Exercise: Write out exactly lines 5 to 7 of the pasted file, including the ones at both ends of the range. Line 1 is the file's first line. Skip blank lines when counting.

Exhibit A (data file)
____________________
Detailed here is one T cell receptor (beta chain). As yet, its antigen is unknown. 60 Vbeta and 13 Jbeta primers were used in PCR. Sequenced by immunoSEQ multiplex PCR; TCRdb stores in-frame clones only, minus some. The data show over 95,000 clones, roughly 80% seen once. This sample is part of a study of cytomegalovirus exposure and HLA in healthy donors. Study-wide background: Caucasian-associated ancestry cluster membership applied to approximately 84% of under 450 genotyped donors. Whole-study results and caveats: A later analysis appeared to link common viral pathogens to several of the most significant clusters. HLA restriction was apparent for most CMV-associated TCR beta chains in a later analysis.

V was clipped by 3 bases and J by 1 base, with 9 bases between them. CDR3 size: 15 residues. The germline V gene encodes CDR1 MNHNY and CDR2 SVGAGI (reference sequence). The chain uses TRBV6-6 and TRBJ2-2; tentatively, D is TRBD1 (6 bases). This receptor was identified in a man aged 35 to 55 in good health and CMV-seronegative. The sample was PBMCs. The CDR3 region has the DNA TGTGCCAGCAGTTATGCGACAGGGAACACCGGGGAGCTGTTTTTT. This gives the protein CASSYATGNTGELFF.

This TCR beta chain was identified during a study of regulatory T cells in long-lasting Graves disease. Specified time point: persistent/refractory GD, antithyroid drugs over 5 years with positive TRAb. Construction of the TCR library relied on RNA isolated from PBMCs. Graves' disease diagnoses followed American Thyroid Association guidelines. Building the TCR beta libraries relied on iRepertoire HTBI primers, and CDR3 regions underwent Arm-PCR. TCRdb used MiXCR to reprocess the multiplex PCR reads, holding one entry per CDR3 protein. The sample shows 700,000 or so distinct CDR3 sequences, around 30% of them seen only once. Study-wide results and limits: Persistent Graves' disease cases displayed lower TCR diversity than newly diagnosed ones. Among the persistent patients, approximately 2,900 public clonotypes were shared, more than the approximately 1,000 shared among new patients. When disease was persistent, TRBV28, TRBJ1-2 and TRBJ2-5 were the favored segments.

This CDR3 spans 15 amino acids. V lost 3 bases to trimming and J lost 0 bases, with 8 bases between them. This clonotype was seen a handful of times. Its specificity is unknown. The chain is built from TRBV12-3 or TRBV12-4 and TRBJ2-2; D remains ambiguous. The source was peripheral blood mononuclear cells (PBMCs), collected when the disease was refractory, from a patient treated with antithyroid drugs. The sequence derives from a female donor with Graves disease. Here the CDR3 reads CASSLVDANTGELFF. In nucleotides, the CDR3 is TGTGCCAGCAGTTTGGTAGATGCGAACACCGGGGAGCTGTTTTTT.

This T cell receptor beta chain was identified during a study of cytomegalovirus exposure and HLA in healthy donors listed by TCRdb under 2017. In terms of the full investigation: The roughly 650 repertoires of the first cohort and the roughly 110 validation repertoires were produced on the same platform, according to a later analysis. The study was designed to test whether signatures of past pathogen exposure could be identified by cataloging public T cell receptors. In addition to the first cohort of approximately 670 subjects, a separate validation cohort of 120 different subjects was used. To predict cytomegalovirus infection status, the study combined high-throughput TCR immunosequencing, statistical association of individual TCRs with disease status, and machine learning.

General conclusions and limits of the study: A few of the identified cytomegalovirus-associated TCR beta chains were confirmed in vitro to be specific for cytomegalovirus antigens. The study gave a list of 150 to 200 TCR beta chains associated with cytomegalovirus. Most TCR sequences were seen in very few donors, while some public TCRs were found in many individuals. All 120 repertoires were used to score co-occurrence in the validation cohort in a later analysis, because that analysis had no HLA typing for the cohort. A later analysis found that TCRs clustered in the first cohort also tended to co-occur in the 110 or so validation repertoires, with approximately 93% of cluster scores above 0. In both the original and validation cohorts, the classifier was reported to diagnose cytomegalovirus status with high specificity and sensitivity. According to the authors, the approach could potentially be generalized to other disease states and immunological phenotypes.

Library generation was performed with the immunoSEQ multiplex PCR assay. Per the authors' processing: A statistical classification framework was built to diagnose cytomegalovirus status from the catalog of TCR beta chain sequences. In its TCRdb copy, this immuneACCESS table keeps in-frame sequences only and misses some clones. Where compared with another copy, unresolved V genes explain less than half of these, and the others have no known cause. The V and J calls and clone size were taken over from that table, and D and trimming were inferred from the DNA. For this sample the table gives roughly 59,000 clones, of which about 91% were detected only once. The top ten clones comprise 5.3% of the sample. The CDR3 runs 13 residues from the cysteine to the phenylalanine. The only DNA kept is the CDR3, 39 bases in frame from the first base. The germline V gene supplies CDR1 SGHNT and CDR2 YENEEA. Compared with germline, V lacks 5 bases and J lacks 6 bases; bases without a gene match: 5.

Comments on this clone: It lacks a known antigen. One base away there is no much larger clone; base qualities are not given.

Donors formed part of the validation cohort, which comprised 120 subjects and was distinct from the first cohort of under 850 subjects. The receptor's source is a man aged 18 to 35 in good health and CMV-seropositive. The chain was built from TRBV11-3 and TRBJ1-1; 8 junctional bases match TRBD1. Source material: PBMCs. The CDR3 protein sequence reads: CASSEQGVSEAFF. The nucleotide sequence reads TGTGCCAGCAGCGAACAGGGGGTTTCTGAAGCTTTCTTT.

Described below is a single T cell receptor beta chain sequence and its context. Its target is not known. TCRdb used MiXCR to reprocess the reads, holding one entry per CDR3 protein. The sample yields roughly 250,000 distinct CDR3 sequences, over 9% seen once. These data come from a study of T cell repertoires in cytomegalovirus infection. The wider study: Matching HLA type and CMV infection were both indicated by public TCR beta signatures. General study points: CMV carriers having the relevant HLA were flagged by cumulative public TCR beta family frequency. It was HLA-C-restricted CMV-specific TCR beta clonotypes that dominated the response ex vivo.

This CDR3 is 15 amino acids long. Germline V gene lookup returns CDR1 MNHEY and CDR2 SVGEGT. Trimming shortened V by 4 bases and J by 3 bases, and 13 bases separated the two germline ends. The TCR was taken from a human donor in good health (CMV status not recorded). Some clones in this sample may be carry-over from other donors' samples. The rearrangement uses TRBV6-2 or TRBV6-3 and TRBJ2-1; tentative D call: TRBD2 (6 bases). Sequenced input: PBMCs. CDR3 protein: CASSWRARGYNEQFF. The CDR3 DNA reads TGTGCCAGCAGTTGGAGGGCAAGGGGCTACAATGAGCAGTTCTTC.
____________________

This T cell receptor beta chain was identified during a study of cytomegalovirus exposure and HLA in healthy donors listed by TCRdb under 2017. In terms of the full investigation: The roughly 650 repertoires of the first cohort and the roughly 110 validation repertoires were produced on the same platform, according to a later analysis. The study was designed to test whether signatures of past pathogen exposure could be identified by cataloging public T cell receptors. In addition to the first cohort of approximately 670 subjects, a separate validation cohort of 120 different subjects was used. To predict cytomegalovirus infection status, the study combined high-throughput TCR immunosequencing, statistical association of individual TCRs with disease status, and machine learning.

General conclusions and limits of the study: A few of the identified cytomegalovirus-associated TCR beta chains were confirmed in vitro to be specific for cytomegalovirus antigens. The study gave a list of 150 to 200 TCR beta chains associated with cytomegalovirus. Most TCR sequences were seen in very few donors, while some public TCRs were found in many individuals. All 120 repertoires were used to score co-occurrence in the validation cohort in a later analysis, because that analysis had no HLA typing for the cohort. A later analysis found that TCRs clustered in the first cohort also tended to co-occur in the 110 or so validation repertoires, with approximately 93% of cluster scores above 0. In both the original and validation cohorts, the classifier was reported to diagnose cytomegalovirus status with high specificity and sensitivity. According to the authors, the approach could potentially be generalized to other disease states and immunological phenotypes.

Library generation was performed with the immunoSEQ multiplex PCR assay. Per the authors' processing: A statistical classification framework was built to diagnose cytomegalovirus status from the catalog of TCR beta chain sequences. In its TCRdb copy, this immuneACCESS table keeps in-frame sequences only and misses some clones. Where compared with another copy, unresolved V genes explain less than half of these, and the others have no known cause. The V and J calls and clone size were taken over from that table, and D and trimming were inferred from the DNA. For this sample the table gives roughly 59,000 clones, of which about 91% were detected only once. The top ten clones comprise 5.3% of the sample. The CDR3 runs 13 residues from the cysteine to the phenylalanine. The only DNA kept is the CDR3, 39 bases in frame from the first base. The germline V gene supplies CDR1 SGHNT and CDR2 YENEEA. Compared with germline, V lacks 5 bases and J lacks 6 bases; bases without a gene match: 5.